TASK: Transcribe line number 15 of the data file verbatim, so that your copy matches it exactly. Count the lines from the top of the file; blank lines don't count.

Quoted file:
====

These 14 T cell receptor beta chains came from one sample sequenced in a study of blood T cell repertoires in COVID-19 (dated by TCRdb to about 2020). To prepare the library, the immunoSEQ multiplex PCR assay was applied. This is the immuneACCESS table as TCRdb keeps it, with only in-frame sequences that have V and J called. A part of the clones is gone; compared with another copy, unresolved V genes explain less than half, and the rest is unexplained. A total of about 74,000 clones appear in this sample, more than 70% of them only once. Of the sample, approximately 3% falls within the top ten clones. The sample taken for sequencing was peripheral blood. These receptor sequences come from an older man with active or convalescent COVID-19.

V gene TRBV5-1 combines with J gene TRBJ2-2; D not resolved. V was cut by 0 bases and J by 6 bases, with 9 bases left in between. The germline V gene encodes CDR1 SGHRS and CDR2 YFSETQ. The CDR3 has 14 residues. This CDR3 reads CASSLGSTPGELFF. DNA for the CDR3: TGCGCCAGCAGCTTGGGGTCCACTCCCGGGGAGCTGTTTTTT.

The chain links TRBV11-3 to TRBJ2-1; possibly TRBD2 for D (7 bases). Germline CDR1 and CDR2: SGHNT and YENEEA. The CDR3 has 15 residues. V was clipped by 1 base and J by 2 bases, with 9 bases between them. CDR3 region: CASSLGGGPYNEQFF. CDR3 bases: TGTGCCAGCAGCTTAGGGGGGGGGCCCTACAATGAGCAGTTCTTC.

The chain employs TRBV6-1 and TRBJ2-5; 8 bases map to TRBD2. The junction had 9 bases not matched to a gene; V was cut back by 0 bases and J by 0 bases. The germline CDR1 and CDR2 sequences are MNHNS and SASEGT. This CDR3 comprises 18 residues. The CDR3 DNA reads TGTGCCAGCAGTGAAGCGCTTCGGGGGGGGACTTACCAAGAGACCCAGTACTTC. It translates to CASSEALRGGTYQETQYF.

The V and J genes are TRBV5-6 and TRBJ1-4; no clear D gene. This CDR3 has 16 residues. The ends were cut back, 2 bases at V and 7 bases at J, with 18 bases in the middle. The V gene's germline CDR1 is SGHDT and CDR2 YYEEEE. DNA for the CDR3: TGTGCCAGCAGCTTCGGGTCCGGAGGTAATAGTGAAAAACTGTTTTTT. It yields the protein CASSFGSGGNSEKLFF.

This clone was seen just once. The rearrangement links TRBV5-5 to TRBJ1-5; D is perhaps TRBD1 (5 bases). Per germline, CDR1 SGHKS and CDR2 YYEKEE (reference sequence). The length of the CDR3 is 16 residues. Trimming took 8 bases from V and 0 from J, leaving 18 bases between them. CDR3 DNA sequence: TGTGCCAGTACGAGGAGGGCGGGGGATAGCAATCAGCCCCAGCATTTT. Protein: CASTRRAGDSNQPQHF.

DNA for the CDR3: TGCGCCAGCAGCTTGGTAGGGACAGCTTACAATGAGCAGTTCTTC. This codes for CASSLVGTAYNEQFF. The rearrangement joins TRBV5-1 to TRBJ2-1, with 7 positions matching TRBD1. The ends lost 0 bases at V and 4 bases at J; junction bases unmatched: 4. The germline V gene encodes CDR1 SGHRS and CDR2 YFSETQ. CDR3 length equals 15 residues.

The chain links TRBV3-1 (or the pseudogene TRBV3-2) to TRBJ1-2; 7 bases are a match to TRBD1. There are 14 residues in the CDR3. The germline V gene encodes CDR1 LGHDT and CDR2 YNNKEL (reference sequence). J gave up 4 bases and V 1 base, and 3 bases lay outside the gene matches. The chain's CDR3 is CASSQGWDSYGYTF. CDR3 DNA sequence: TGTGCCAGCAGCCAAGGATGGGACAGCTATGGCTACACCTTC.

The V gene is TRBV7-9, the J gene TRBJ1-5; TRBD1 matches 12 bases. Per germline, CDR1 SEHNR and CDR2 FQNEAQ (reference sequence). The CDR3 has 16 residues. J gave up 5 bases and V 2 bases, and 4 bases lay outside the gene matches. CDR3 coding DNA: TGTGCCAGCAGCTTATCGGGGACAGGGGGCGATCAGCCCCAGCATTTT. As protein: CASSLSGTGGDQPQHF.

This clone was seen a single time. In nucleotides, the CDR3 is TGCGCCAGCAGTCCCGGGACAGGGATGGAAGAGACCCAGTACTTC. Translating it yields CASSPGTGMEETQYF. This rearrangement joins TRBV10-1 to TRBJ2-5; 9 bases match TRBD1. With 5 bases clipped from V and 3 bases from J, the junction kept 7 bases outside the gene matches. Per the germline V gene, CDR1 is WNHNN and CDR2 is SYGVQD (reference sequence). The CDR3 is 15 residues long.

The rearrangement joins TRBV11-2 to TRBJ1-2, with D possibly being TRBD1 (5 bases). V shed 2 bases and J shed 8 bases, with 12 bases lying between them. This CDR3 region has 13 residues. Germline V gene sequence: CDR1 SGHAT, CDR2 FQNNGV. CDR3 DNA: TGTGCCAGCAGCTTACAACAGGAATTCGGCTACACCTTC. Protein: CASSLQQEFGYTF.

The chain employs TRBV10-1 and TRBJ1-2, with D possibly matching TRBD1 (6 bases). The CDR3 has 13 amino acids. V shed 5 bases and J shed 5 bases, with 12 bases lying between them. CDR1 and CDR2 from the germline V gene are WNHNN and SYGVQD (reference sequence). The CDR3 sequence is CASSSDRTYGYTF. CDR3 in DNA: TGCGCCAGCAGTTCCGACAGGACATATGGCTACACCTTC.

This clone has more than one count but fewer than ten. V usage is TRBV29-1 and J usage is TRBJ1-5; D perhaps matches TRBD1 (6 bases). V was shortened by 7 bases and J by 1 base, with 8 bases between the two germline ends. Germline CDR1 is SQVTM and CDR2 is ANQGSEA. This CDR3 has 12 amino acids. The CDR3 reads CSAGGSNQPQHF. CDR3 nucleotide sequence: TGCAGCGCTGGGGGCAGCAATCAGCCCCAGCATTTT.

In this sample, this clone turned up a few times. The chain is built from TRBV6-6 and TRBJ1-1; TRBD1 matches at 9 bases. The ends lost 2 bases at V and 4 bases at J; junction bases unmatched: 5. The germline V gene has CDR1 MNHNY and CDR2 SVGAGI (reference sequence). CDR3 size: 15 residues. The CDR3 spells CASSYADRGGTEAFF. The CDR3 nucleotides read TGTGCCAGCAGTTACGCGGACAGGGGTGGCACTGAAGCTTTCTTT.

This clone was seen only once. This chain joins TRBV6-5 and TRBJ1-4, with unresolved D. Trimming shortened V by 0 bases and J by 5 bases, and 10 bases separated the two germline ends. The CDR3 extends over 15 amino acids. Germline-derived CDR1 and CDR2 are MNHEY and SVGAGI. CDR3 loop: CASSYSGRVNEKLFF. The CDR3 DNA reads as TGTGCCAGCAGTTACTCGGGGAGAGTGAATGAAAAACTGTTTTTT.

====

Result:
This clone was seen only once. This chain joins TRBV6-5 and TRBJ1-4, with unresolved D. Trimming shortened V by 0 bases and J by 5 bases, and 10 bases separated the two germline ends. The CDR3 extends over 15 amino acids. Germline-derived CDR1 and CDR2 are MNHEY and SVGAGI. CDR3 loop: CASSYSGRVNEKLFF. The CDR3 DNA reads as TGTGCCAGCAGTTACTCGGGGAGAGTGAATGAAAAACTGTTTTTT.